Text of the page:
[swift-evolution] [SE-0088] Dispatch API names

Karl razielim at gmail.com
Thu Jul 14 05:44:23 CDT 2016

I just discovered this thread by accident - thank the Lord I’m not the only one who feels like this about the new Dispatch API!

> On 8 Jul 2016, at 04:16, Darren Mo via swift-evolution <swift-evolution at swift.org> wrote:
> Should I create a bug report for changing `DispatchQueue.after` and `DispatchSource.read`?
> Darren
>> On Jun 21, 2016, at 7:35 PM, Darren Mo <darren.mo at me.com <mailto:darren.mo at me.com>> wrote:
>> On Jun 21, 2016, at 5:28 PM, Matt Wright <mww at apple.com <mailto:mww at apple.com>> wrote:
>>>> On Jun 20, 2016, at 5:50 PM, Darren Mo via swift-evolution <swift-evolution at swift.org <mailto:swift-evolution at swift.org>> wrote:
>>>> DispatchQueue.after(when:execute:)
>>>> ----------------------------------
>>>> This one simply doesn’t read grammatically. For example, `queue.after(when: .now) { … }` becomes “queue, after when now …”. Since dispatch_after is semantically just an extended version of dispatch_async (I think), we can name this .executeAsync(after:_:).
>>> I replied to messages out of order but I agree, moving `.after` onto .async seems like the more natural place for it to live.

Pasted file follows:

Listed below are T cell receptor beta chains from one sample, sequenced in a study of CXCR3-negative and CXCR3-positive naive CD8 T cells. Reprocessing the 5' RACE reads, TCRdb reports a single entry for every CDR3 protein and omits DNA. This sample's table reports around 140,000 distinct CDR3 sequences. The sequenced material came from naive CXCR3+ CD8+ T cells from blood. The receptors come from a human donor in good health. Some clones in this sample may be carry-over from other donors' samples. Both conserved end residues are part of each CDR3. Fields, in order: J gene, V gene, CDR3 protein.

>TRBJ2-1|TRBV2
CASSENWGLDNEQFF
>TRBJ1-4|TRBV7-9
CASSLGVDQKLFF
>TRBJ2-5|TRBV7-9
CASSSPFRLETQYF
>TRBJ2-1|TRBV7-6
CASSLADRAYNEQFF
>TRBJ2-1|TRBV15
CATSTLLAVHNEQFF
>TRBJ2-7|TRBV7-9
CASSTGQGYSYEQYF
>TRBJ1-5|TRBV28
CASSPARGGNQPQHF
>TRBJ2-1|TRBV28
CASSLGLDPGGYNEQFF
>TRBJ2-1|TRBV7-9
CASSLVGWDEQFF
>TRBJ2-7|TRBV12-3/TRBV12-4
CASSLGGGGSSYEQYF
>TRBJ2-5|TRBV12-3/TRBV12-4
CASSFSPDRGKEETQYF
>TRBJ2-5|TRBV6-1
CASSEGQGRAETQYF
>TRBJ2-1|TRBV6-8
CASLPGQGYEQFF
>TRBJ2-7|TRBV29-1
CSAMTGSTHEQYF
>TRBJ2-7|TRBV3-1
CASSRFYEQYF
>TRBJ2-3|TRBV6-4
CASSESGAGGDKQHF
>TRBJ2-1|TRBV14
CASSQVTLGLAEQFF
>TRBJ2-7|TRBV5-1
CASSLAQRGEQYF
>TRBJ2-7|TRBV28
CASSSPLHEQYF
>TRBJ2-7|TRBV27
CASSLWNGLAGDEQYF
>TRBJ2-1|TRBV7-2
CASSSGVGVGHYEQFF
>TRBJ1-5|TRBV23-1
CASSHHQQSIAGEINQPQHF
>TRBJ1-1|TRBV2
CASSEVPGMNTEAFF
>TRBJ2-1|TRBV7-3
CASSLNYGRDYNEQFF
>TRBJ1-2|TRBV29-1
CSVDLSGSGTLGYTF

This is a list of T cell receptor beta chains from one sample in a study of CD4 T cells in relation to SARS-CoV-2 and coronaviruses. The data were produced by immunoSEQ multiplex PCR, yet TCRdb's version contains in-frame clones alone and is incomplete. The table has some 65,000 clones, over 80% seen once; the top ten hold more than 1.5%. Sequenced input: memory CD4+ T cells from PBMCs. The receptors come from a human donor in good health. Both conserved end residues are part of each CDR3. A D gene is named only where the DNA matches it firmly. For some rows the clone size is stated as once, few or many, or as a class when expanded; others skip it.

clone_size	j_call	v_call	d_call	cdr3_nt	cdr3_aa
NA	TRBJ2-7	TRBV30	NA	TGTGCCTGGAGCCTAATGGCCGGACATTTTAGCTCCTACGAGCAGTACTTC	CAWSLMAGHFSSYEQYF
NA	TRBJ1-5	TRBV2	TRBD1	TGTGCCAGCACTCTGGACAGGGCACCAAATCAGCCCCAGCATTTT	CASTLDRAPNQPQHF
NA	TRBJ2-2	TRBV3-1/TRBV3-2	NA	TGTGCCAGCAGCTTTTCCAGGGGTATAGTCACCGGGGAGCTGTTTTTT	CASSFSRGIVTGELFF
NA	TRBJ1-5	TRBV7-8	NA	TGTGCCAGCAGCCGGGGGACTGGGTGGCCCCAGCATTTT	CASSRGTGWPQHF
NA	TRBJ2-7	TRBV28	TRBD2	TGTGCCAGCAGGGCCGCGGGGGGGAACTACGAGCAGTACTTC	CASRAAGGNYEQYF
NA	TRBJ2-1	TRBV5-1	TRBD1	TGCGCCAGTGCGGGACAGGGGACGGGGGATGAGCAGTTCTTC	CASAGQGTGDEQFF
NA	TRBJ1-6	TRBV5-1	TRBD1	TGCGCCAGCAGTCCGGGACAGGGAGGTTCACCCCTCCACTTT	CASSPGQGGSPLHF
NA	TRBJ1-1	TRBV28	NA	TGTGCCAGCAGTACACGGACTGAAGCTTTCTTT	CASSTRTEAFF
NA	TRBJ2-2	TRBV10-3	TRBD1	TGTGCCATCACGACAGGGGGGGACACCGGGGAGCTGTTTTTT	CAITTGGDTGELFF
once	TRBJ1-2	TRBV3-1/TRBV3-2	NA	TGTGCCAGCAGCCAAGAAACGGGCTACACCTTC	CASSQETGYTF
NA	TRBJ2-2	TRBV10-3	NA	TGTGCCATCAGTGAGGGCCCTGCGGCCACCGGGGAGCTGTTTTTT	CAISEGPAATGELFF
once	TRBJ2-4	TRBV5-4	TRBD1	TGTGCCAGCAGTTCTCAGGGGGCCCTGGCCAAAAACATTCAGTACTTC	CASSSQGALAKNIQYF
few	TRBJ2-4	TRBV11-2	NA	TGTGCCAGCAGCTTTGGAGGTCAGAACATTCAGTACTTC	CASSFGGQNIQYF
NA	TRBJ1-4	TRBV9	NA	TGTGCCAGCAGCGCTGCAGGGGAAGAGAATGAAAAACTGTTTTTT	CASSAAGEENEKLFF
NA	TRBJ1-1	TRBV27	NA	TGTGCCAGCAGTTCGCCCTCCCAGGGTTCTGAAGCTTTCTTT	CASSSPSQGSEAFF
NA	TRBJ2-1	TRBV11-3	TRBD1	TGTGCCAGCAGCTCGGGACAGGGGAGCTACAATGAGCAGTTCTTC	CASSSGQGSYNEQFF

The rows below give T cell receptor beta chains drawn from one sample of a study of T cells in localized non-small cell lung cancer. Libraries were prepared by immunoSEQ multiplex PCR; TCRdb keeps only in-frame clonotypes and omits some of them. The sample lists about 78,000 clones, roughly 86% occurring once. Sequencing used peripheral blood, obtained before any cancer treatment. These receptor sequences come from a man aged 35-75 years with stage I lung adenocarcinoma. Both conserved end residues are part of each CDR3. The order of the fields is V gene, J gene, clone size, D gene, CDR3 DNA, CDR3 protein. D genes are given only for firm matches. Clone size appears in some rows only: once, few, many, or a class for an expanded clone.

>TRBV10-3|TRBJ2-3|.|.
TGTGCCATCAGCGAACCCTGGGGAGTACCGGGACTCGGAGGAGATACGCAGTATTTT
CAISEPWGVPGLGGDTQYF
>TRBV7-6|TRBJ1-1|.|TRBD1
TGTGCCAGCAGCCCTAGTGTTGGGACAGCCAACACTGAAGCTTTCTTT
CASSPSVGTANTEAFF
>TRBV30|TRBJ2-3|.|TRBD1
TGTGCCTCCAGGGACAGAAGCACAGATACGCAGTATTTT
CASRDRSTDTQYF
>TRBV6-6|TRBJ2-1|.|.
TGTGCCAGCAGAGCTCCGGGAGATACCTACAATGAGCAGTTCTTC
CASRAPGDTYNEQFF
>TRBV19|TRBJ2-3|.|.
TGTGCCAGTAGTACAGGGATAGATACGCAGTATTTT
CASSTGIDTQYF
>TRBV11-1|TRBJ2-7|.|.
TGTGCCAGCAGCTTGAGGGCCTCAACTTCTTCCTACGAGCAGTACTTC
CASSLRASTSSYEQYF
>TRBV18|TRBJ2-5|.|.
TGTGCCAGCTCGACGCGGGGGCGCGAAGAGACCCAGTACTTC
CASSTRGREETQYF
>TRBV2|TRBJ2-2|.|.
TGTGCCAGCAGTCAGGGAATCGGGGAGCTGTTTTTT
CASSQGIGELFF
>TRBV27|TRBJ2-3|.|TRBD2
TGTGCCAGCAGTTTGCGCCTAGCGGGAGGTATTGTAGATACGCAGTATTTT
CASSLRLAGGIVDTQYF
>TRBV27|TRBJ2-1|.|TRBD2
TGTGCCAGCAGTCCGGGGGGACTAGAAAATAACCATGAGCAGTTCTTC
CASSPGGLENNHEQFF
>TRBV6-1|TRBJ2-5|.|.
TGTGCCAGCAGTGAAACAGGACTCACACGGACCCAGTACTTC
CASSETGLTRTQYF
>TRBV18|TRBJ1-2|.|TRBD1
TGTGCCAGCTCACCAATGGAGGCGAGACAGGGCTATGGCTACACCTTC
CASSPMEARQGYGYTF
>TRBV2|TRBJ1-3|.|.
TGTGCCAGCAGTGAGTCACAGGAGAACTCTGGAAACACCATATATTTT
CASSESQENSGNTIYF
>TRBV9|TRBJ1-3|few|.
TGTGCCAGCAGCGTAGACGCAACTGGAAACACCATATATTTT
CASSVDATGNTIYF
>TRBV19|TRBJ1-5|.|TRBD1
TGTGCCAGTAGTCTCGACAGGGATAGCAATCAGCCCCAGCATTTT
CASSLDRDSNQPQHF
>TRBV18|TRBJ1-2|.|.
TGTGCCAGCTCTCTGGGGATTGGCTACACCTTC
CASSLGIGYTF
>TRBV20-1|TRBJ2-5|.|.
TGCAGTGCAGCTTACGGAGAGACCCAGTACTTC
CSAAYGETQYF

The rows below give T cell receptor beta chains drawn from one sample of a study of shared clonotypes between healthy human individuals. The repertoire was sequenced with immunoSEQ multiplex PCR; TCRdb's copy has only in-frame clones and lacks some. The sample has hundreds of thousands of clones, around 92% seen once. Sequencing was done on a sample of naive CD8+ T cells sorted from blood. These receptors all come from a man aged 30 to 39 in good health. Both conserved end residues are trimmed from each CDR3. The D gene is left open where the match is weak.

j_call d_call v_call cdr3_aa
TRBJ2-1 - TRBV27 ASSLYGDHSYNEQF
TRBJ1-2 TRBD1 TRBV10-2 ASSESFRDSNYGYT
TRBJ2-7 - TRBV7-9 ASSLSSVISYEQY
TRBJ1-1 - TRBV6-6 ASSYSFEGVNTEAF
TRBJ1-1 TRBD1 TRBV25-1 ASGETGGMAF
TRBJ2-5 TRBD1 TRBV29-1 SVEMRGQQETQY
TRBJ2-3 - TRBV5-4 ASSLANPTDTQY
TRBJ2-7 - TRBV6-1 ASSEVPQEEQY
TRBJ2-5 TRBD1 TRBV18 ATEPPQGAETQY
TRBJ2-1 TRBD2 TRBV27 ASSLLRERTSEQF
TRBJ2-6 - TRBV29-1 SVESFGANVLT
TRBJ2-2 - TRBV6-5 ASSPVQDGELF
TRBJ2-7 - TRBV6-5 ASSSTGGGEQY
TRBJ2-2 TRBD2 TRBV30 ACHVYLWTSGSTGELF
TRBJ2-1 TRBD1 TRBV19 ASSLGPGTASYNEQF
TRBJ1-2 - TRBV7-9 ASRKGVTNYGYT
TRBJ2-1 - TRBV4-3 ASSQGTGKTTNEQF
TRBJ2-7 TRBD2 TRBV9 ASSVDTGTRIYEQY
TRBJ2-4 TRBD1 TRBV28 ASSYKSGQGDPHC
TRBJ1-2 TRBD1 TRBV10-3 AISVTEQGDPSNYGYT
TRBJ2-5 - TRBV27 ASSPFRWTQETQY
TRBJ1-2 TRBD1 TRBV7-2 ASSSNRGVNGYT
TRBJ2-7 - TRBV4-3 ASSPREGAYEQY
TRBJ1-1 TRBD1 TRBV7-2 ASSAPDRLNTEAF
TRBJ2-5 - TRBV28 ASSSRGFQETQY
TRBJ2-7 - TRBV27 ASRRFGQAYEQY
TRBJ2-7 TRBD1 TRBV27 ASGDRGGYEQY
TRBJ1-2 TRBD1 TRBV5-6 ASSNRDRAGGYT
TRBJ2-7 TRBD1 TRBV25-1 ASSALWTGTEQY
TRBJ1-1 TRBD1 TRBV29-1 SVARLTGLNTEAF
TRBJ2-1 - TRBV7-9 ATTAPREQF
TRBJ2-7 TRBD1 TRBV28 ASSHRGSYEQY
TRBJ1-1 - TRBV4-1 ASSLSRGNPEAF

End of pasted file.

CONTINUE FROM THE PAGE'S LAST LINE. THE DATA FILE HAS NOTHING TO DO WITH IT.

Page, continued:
>> Yay!

So long as the signature then reads grammatically - I had a little battle about this yesterday: http://comments.gmane.org/gmane.comp.lang.swift.evolution/23867

To summarise:
- “after” should take a plain time interval
- “deadline” is just simply the wrong word - means something else entirely
- since we can’t take an interval without a clock, we need a default clock
- but the nuances with those clocks are very important and a source of subtle bugs, so we should also ask for precise intention

=> I think we should split DispatchQueue.after() based on clock type. This would allow us to provide a default value for “now”, meaning we can also accept plain time intervals, as the resulting API would be explicit about the clock nuances that are often overlooked.

>>>> DispatchSource subclass names
>>>> -----------------------------
>>>> Why is it DispatchSourceMemoryPressure instead of MemoryPressureDispatchSource? I don’t think I’ve ever seen subclass names where the superclass part is at the beginning of the name.
>>> I’m not so keen to remove the Dispatch prefix from the front of the source types, given that we avoided doing that for the remainder of the module.
>> What is the rationale for keeping the Dispatch prefix anyways? (I couldn’t find it in the archives.)

I would also like to know this. I really don’t like typing Dispatch... every time. It doesn’t seem to be very forgiving with code-completion.

Also, dispatch code tends to contain a fair amount of nested closures. It’s nice to keep the line lengths short in that case.


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